Is that a misreading by those viewers? Maybe. Is it a misreading to interpret the interview as Woodruff tossing premeditated GOP-colored softballs into Orszag's wheelhouse? Maybe, maybe not. Regardless, in the end, Woodruff's laziness costs citizens valuable information in the midst of a colossal economic crisis. So whether she's leaning one way or another, or somehow believes that regurgitating every last GOP talking point proves she's a tough interviewer and serious journalist, I'm not sure if it matters all that much. At least, that's how I see it.
I just want the journalist, in this case Woodruff, to a) do her homework and not rely on talking points, whoever may benefit from their asking because such reliance on them never benefits the viewer or the truth, b) pose questions that genuinely provide substantive insight into the issue, insight that's not political but factual (yes, everything has a political angle but touching on that shouldn't come at the expense of understanding what's at the heart of an issue --- especially during a crisis) and c) be intellectually honest about where she's coming from; in other words, if she considers some of the GOP talking points weak, she shouldn't present them like a method actor playing a Fox News anchor.
Thanks for the question, Brad.
COMMENT #10 [Permalink]
said on 3/2/2009 @ 1:51 am PT...
And thanks for the answer, Brad.
COMMENT #11 [Permalink]
said on 3/2/2009 @ 8:03 pm PT...
Just check this out for comparison. It's a real interview.
Amy Goodman interviews Nobel laureate and World Bank chief economist Joseph Stiglitz on Obama's speech to Congress.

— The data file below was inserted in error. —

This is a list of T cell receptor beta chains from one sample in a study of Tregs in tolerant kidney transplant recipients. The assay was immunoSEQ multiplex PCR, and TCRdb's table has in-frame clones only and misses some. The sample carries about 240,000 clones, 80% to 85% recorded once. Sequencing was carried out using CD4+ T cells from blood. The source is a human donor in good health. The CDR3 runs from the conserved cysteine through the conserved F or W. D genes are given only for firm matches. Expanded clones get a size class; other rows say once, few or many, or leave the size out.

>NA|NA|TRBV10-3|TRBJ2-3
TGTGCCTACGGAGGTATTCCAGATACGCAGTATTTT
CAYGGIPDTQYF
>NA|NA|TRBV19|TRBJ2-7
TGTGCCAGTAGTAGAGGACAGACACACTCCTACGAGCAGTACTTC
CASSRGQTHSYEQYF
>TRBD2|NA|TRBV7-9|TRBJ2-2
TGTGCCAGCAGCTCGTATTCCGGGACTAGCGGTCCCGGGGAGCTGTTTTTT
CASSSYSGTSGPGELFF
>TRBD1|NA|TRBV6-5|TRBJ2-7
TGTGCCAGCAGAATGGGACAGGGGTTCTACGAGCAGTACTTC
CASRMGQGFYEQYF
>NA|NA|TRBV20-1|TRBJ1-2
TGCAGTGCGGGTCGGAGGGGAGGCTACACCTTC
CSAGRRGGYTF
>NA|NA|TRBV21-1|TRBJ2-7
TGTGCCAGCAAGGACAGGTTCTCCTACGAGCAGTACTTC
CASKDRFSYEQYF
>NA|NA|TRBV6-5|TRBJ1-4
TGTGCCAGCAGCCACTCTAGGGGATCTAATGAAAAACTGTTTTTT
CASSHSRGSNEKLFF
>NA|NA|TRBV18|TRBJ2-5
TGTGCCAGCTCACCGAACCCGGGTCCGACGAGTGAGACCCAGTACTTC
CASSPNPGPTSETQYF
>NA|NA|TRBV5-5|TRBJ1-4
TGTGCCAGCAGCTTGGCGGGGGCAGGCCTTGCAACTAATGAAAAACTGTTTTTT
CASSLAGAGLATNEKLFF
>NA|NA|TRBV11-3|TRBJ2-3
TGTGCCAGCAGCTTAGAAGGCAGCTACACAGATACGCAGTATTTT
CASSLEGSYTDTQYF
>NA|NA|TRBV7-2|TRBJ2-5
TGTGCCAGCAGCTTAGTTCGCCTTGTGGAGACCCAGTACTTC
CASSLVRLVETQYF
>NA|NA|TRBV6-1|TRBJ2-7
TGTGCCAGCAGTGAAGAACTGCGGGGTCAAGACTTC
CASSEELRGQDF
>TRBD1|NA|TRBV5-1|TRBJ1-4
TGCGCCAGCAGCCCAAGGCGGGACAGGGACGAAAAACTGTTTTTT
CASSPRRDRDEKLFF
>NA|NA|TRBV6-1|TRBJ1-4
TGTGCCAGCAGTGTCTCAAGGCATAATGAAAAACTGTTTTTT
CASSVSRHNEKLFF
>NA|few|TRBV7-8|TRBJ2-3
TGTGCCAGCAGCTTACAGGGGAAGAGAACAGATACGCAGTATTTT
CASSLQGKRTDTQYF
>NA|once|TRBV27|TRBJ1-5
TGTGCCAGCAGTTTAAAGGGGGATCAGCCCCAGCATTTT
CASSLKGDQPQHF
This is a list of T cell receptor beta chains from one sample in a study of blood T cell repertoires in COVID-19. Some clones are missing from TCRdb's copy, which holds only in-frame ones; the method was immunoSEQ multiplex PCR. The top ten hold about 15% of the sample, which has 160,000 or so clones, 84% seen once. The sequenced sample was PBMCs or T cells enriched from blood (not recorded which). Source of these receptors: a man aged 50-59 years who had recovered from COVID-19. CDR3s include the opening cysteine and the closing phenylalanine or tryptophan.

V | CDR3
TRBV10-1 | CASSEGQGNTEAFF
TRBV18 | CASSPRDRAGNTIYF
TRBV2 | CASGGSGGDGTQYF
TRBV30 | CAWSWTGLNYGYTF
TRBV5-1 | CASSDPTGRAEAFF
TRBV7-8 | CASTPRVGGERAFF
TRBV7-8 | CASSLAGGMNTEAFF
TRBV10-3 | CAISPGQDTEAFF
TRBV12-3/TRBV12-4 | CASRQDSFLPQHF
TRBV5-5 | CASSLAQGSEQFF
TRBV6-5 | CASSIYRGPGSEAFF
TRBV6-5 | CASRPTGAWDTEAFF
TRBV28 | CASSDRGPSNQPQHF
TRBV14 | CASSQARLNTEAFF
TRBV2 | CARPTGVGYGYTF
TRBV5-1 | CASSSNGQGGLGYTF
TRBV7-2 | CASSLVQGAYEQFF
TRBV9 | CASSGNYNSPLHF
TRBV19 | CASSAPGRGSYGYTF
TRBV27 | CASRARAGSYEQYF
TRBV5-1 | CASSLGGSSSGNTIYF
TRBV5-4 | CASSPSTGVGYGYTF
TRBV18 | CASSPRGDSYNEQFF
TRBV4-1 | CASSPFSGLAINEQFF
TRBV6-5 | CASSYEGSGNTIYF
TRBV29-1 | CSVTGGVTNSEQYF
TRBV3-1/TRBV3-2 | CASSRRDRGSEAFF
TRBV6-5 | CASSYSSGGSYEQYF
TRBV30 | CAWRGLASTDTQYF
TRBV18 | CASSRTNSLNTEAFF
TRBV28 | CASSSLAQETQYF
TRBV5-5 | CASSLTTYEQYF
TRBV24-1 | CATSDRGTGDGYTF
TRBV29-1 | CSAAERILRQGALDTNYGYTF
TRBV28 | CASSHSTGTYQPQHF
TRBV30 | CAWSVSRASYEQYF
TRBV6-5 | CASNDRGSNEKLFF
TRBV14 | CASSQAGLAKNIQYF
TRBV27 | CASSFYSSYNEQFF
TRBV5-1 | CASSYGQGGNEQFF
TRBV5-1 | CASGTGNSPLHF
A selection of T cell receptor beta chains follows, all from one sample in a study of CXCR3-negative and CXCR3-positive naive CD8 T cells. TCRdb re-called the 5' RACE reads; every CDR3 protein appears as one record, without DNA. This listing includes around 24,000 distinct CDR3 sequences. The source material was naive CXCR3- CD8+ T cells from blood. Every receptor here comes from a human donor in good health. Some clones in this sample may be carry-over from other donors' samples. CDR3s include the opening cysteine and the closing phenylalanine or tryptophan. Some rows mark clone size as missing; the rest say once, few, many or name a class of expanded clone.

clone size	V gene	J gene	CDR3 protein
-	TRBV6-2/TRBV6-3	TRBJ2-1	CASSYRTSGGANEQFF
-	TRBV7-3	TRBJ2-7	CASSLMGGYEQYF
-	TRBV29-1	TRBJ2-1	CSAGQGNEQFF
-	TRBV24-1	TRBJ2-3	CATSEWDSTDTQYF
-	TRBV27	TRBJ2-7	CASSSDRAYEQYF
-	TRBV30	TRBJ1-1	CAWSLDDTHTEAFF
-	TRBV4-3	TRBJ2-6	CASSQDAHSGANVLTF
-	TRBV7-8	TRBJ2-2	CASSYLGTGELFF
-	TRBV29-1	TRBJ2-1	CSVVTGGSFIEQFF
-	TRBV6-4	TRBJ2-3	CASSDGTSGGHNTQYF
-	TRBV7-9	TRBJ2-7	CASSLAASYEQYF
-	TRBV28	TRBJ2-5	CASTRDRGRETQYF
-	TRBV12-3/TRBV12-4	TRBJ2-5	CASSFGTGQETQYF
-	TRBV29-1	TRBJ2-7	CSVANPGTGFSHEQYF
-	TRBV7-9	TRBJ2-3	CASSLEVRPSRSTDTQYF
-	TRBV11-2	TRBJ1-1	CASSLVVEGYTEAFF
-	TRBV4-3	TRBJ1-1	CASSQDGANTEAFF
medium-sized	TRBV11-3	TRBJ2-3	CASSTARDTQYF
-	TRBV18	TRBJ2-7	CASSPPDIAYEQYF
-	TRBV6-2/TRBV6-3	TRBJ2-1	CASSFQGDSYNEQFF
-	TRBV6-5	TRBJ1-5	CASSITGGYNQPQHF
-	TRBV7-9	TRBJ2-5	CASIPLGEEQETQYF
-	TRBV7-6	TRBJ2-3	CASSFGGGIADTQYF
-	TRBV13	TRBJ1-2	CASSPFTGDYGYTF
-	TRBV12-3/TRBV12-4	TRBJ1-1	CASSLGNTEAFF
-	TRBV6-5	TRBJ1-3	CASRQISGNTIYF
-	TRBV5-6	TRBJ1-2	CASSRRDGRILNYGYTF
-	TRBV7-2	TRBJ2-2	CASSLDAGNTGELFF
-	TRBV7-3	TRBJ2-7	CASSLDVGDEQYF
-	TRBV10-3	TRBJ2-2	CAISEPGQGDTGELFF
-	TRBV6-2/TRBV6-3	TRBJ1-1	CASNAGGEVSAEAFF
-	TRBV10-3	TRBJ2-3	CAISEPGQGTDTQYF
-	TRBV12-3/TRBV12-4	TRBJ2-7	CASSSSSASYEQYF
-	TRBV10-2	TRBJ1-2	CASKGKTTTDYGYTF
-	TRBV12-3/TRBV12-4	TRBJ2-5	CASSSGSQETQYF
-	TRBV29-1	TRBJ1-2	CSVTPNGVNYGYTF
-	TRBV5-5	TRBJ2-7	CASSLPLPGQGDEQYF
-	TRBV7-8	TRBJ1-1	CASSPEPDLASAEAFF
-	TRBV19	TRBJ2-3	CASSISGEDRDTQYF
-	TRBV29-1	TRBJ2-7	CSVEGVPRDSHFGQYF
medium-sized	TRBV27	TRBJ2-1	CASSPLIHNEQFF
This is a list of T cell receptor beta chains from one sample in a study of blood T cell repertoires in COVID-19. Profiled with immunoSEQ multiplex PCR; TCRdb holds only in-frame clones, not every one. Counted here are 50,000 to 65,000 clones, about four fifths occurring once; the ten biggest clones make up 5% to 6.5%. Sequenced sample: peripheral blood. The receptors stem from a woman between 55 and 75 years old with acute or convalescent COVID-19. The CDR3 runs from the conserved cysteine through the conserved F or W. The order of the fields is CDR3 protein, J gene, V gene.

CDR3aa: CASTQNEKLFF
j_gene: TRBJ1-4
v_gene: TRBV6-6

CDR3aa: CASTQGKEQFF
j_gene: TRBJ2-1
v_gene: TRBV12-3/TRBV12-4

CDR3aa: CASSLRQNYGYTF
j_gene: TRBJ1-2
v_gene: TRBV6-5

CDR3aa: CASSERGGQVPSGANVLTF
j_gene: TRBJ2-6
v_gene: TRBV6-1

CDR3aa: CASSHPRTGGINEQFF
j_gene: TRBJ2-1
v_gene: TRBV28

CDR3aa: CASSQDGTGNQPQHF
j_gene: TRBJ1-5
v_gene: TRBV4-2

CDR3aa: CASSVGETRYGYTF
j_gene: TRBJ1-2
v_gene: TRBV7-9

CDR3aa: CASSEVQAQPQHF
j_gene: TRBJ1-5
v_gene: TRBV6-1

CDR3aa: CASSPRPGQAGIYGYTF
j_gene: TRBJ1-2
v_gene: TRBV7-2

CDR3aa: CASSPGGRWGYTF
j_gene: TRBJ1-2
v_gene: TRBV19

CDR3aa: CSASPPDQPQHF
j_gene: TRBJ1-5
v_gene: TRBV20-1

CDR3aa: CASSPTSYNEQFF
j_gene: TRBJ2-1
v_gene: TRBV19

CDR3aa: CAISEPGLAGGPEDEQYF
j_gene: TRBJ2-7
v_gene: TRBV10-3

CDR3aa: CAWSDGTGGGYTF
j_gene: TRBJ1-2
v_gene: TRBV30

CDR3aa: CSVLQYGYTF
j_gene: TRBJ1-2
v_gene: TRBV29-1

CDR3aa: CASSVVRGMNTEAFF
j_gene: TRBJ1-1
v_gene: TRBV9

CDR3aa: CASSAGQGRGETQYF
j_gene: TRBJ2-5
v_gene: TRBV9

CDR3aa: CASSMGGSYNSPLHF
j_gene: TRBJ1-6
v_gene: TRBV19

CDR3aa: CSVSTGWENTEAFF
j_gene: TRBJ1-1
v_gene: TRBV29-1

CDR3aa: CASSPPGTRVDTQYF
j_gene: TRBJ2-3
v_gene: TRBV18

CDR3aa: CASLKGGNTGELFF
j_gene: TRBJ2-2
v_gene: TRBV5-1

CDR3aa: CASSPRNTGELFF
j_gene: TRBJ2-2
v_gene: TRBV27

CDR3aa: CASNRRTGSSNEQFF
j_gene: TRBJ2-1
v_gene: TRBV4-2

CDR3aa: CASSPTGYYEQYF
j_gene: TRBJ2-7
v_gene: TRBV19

Her questions are direct and straightforward. No bullshit of "I've been hearing...." and when a response suggests a follow-up, she is right there.
Some examples (her questions in bold):
AMY GOODMAN: President Obama on Tuesday night. Joe Stiglitz, is he holding the banks accountable?
AMY GOODMAN: So, you say Obama, too, has confused saving the banks with saving the bankers.
JOSEPH STIGLITZ: Exactly.
AMY GOODMAN: Should they all have been fired?
JOSEPH STIGLITZ: Well, I think one has to look at it on a bank-by-bank basis. Clearly, the banks that have not been managed very well, we need to not only fire them, we have to change their incentive structure. And it’s not just the level of pay; it’s the form of the pay. Their incentive structures encourage excessive risk taking, shortsighted behavior. And in a way, it’s a vindication of economic theory. They behaved in the irresponsible way that their incentive structures would have led them to behave.
AMY GOODMAN: Explain that.
AMY GOODMAN: Should the banks be nationalized?
JOSEPH STIGLITZ: Many of the banks clearly should be put into, you might say, conservatorship. Americans don’t like to use the word “nationalization.” We do it all the time. We do it every week.
AMY GOODMAN: Explain.
Etc. Refreshing, huh? Real journalism. Let's hope Judy Woodruff takes notes.
COMMENT #12 [Permalink]
said on 3/3/2009 @ 2:16 am PT...
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COMMENT #13 [Permalink]
said on 3/3/2009 @ 1:12 pm PT...
Anyone have an email address on Judy "Joe the Plumber" Woodruff?